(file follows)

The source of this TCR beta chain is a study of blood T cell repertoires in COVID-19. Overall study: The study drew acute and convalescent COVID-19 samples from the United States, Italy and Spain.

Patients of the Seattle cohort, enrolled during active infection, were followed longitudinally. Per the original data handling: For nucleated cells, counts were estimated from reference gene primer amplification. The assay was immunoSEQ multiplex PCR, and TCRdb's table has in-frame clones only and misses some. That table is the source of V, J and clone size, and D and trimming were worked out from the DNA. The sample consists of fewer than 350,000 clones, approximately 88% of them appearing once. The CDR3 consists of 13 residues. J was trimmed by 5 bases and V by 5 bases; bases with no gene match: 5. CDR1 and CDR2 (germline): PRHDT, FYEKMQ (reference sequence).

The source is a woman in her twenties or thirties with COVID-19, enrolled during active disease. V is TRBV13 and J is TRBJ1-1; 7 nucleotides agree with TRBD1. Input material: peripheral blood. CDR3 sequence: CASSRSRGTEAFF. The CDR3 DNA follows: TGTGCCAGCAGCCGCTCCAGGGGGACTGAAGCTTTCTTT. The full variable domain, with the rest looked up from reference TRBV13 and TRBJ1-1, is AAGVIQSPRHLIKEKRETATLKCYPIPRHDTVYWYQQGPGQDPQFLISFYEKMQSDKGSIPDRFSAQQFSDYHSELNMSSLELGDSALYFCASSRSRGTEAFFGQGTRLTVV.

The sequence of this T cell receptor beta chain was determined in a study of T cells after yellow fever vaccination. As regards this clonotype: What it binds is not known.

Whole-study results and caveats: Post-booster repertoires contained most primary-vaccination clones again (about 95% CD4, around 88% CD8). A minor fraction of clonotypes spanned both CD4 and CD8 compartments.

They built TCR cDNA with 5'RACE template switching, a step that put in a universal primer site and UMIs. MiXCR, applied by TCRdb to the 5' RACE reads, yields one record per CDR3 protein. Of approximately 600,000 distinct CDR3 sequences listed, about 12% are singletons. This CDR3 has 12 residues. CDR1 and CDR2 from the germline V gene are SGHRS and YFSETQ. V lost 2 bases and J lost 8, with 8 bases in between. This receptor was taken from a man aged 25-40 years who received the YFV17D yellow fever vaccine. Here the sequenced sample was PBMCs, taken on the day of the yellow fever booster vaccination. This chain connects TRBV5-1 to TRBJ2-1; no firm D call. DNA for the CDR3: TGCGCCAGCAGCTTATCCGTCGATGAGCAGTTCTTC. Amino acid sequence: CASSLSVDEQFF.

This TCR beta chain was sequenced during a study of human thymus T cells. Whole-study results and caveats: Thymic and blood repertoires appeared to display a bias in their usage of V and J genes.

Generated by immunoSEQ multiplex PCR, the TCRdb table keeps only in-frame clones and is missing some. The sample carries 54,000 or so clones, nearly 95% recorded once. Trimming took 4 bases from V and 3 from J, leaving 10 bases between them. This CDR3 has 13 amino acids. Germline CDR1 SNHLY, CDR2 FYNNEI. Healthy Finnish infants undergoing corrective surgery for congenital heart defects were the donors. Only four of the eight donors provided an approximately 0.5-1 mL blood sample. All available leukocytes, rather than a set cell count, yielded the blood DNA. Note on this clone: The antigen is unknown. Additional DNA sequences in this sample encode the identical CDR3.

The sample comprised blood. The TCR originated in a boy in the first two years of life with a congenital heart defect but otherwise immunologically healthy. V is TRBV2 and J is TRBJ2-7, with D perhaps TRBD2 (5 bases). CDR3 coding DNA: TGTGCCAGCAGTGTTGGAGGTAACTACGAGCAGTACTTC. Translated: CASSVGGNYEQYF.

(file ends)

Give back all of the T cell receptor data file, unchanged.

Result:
The source of this TCR beta chain is a study of blood T cell repertoires in COVID-19. Overall study: The study drew acute and convalescent COVID-19 samples from the United States, Italy and Spain.

Patients of the Seattle cohort, enrolled during active infection, were followed longitudinally. Per the original data handling: For nucleated cells, counts were estimated from reference gene primer amplification. The assay was immunoSEQ multiplex PCR, and TCRdb's table has in-frame clones only and misses some. That table is the source of V, J and clone size, and D and trimming were worked out from the DNA. The sample consists of fewer than 350,000 clones, approximately 88% of them appearing once. The CDR3 consists of 13 residues. J was trimmed by 5 bases and V by 5 bases; bases with no gene match: 5. CDR1 and CDR2 (germline): PRHDT, FYEKMQ (reference sequence).

The source is a woman in her twenties or thirties with COVID-19, enrolled during active disease. V is TRBV13 and J is TRBJ1-1; 7 nucleotides agree with TRBD1. Input material: peripheral blood. CDR3 sequence: CASSRSRGTEAFF. The CDR3 DNA follows: TGTGCCAGCAGCCGCTCCAGGGGGACTGAAGCTTTCTTT. The full variable domain, with the rest looked up from reference TRBV13 and TRBJ1-1, is AAGVIQSPRHLIKEKRETATLKCYPIPRHDTVYWYQQGPGQDPQFLISFYEKMQSDKGSIPDRFSAQQFSDYHSELNMSSLELGDSALYFCASSRSRGTEAFFGQGTRLTVV.

The sequence of this T cell receptor beta chain was determined in a study of T cells after yellow fever vaccination. As regards this clonotype: What it binds is not known.

Whole-study results and caveats: Post-booster repertoires contained most primary-vaccination clones again (about 95% CD4, around 88% CD8). A minor fraction of clonotypes spanned both CD4 and CD8 compartments.

They built TCR cDNA with 5'RACE template switching, a step that put in a universal primer site and UMIs. MiXCR, applied by TCRdb to the 5' RACE reads, yields one record per CDR3 protein. Of approximately 600,000 distinct CDR3 sequences listed, about 12% are singletons. This CDR3 has 12 residues. CDR1 and CDR2 from the germline V gene are SGHRS and YFSETQ. V lost 2 bases and J lost 8, with 8 bases in between. This receptor was taken from a man aged 25-40 years who received the YFV17D yellow fever vaccine. Here the sequenced sample was PBMCs, taken on the day of the yellow fever booster vaccination. This chain connects TRBV5-1 to TRBJ2-1; no firm D call. DNA for the CDR3: TGCGCCAGCAGCTTATCCGTCGATGAGCAGTTCTTC. Amino acid sequence: CASSLSVDEQFF.

This TCR beta chain was sequenced during a study of human thymus T cells. Whole-study results and caveats: Thymic and blood repertoires appeared to display a bias in their usage of V and J genes.

Generated by immunoSEQ multiplex PCR, the TCRdb table keeps only in-frame clones and is missing some. The sample carries 54,000 or so clones, nearly 95% recorded once. Trimming took 4 bases from V and 3 from J, leaving 10 bases between them. This CDR3 has 13 amino acids. Germline CDR1 SNHLY, CDR2 FYNNEI. Healthy Finnish infants undergoing corrective surgery for congenital heart defects were the donors. Only four of the eight donors provided an approximately 0.5-1 mL blood sample. All available leukocytes, rather than a set cell count, yielded the blood DNA. Note on this clone: The antigen is unknown. Additional DNA sequences in this sample encode the identical CDR3.

The sample comprised blood. The TCR originated in a boy in the first two years of life with a congenital heart defect but otherwise immunologically healthy. V is TRBV2 and J is TRBJ2-7, with D perhaps TRBD2 (5 bases). CDR3 coding DNA: TGTGCCAGCAGTGTTGGAGGTAACTACGAGCAGTACTTC. Translated: CASSVGGNYEQYF.